Books are precious things, and Doctor Manning finally has time to read them for fun again (and to really read them, not just skim them looking for facts or quotes). At the end of this year and the start of another, as I sit in rainy Innsbruck, I would like to tell my gentle readers about some of the ones I read in 2019.
I read Victoria Corva’s very relatable young adult fantasy Books and Bone (self-published, 2019) about a town cartographer trying to follow a vocation which she can’t prove is more than a myth.
Because I finally read Ewart Oakeshott’s The Sword and the Age of Chivalry (1964, lightly revised 1981, various reprints) I actually understand the Oakeshott typology which people talk about! Oakeshott’s victory was creating a typology for swords which most people can actually use (some typologies only make sense to the person who invented them, and others require having the object in hand and making very precise measurements, or constantly checking tasteless code-names against a table). This book communicates how much he loved swords, and is honest about all the things he did early in his self-taught career that he would not have done later. Ewart Oakeshott’s work lies behind all the sword-related activities which take place today, from machining replicas out of homogeneous steel sheet with computer-controlled instruments to seriously trying to reconstruct dead martial arts.
I want to experiment with baking and cooking more dishes, so I tried some recipes from Barbara Santich’s The Original Mediterranean Cuisine: Medieval Recipes for Today (1995). The sauces with butter, basil, citrus juice and pepper (p. 53) work nicely on my favourite types of pasta even if the local grocers no longer carry verjuice!
As part of my project on the material culture of the Long Sixth Century BCE, I strolled though Gabrielle Korlin and Thomas Stöllner’s Streifzüge durch Persien: 5500 Jahre Geschichte in Ton (2008) with its charming duck-billed jugs, eared cups painted with goats in the tree of life, and ribbed bronze bowls.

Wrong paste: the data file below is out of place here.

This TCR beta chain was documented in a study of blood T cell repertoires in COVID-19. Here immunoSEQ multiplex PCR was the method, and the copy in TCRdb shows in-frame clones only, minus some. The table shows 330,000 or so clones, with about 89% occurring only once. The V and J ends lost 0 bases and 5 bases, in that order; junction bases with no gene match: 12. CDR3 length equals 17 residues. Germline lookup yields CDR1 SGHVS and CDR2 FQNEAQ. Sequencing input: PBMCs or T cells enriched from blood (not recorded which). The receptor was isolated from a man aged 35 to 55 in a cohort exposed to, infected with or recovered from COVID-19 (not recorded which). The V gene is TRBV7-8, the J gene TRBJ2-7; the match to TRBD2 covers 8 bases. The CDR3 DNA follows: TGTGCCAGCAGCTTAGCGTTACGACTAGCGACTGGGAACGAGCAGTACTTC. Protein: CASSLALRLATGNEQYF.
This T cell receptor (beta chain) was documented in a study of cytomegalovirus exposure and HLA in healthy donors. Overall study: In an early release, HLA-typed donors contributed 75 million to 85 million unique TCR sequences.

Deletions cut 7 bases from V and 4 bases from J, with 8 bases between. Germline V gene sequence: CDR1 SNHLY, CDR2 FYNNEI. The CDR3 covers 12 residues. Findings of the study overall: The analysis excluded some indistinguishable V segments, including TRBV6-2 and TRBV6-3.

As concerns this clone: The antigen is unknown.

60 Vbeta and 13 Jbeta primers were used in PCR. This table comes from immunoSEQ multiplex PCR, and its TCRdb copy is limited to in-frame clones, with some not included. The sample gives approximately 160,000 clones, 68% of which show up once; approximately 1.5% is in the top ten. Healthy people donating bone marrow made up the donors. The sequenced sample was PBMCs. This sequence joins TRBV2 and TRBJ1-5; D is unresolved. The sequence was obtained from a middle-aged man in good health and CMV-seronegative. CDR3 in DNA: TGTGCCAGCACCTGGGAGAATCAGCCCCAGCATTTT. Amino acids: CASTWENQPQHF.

And just before Christmas, Alec Nevala-Lee’s Astounding (2018) arrived, and it is amazing, thrilling, wonderful, and unknown: the first readable, scientific study of the community of science-fiction authors and editors in the USA in the 1940s. I hope to publish a full review of it in the coming year.
This year I discovered the Lovecraftian art of Otto Dix at the Landesmuseum Ferdinandaeum and trained Fiore’s abrazare and dall’Agocchie’s way of strolling through the guards in Hyde Park (generous patron Christian Cameron is right about aesthetics and martial arts). I also took a break from a party to stare at the burned out ruins of Notre Dame de Paris from a rooftop patio, and stared into an obsidian mirror like John Dee.
Books are fragile things. So much of what we think we know about the past comes down to a single book and the choice of enough readers to copy and protect it. All it takes is a fire, a change in taste, or the rise of a new language for much that should not be forgotten to be lost. Reading Alec Nevala-Lee’s book, I understand the wisdom of the Babylonians in destroying their old letters before anyone indiscreet could read them. But we also know how to protect books and to trace things backwards to recreate some of that lost knowledge. We don’t yet know how to preserve electronic publications as well.